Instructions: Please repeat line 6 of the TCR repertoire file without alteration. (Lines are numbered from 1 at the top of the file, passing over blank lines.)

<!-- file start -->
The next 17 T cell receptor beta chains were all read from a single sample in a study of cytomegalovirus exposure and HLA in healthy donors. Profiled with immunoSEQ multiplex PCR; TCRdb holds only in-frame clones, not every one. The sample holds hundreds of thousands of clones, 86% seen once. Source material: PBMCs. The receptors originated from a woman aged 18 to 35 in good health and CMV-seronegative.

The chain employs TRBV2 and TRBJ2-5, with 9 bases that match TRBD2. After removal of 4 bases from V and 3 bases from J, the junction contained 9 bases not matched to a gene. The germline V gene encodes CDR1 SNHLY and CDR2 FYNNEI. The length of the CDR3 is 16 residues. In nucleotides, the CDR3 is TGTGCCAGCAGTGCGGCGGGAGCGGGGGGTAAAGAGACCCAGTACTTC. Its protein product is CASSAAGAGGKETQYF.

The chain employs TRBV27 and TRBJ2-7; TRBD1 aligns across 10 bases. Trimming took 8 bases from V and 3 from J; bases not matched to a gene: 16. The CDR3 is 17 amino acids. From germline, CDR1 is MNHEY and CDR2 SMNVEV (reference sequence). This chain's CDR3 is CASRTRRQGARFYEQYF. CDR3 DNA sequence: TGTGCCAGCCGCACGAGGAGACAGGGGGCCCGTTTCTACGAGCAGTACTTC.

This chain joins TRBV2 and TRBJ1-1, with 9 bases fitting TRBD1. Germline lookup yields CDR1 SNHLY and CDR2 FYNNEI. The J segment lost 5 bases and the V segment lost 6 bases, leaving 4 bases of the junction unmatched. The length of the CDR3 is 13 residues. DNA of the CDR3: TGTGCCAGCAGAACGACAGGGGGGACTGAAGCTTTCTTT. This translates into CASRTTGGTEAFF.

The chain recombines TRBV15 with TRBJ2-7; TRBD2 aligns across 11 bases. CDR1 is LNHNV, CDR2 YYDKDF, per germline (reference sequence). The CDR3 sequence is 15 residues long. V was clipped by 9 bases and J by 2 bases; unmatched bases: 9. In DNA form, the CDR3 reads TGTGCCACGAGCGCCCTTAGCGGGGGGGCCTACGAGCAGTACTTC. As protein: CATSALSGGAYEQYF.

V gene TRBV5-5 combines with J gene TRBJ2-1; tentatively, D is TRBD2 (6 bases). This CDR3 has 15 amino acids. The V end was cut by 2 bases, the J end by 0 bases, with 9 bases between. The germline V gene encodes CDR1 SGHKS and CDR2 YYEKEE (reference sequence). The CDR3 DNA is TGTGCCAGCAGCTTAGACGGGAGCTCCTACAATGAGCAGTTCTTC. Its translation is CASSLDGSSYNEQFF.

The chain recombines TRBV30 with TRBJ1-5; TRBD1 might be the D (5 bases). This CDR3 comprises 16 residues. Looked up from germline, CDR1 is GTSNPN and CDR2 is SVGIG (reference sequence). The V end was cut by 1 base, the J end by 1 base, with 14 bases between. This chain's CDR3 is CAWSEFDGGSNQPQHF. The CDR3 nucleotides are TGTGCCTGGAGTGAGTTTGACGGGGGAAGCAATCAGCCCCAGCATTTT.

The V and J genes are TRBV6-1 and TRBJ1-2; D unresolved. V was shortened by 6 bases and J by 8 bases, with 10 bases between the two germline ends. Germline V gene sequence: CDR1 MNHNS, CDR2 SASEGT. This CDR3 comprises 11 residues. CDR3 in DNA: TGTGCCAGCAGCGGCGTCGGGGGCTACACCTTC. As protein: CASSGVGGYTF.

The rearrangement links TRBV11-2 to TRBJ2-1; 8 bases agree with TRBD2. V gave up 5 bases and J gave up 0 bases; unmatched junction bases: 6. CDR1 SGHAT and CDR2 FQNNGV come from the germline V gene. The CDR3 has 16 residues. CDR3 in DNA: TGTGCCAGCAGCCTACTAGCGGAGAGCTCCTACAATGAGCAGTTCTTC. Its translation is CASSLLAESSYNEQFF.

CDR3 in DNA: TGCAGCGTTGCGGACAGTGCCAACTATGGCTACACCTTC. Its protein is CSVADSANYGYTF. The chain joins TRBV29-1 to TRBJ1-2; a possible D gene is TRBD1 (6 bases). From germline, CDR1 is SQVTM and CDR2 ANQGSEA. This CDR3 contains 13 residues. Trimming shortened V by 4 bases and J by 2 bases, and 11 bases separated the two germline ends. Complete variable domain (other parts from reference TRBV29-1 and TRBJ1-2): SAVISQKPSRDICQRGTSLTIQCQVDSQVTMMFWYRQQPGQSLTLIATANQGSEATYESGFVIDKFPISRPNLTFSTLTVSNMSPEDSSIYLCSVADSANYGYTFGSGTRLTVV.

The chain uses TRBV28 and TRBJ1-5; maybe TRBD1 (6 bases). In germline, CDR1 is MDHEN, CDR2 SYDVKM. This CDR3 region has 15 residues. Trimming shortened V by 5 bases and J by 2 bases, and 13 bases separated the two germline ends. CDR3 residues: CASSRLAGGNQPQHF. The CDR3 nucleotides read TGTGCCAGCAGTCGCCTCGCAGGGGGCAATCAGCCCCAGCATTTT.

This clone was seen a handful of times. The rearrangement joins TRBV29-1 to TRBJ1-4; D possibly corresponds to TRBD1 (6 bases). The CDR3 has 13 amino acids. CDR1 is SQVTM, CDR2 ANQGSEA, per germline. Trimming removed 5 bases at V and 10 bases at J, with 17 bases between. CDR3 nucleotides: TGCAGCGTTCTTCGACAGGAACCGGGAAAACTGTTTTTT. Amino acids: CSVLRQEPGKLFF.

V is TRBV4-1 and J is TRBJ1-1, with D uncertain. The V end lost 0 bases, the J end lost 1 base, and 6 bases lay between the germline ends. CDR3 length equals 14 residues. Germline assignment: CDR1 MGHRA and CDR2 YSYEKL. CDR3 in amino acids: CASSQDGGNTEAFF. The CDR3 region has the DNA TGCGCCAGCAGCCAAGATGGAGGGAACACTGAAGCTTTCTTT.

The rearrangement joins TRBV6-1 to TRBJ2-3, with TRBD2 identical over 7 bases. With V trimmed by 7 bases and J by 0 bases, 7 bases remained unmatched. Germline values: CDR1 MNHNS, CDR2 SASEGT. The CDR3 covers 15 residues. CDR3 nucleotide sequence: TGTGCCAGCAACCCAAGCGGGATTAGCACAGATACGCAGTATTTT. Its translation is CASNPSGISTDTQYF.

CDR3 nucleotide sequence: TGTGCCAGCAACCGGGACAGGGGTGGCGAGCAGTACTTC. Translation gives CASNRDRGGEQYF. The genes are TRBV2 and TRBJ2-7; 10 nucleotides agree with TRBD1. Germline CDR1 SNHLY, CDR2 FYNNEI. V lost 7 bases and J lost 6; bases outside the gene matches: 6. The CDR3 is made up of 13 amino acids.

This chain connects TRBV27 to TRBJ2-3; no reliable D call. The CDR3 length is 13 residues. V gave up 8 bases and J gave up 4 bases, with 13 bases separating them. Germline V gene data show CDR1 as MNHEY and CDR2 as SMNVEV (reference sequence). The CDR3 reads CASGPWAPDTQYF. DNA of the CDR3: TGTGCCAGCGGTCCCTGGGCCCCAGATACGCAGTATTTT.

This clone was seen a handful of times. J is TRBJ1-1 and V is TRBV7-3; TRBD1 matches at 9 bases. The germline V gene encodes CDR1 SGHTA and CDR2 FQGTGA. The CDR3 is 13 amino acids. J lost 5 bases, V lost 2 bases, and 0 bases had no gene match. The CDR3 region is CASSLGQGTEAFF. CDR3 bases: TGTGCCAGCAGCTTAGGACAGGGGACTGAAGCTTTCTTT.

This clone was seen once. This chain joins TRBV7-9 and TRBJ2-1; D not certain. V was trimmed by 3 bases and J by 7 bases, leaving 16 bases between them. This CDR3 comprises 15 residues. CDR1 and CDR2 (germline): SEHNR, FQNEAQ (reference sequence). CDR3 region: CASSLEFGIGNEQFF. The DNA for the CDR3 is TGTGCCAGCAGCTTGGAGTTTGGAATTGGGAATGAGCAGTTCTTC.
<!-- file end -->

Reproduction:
V gene TRBV5-5 combines with J gene TRBJ2-1; tentatively, D is TRBD2 (6 bases). This CDR3 has 15 amino acids. The V end was cut by 2 bases, the J end by 0 bases, with 9 bases between. The germline V gene encodes CDR1 SGHKS and CDR2 YYEKEE (reference sequence). The CDR3 DNA is TGTGCCAGCAGCTTAGACGGGAGCTCCTACAATGAGCAGTTCTTC. Its translation is CASSLDGSSYNEQFF.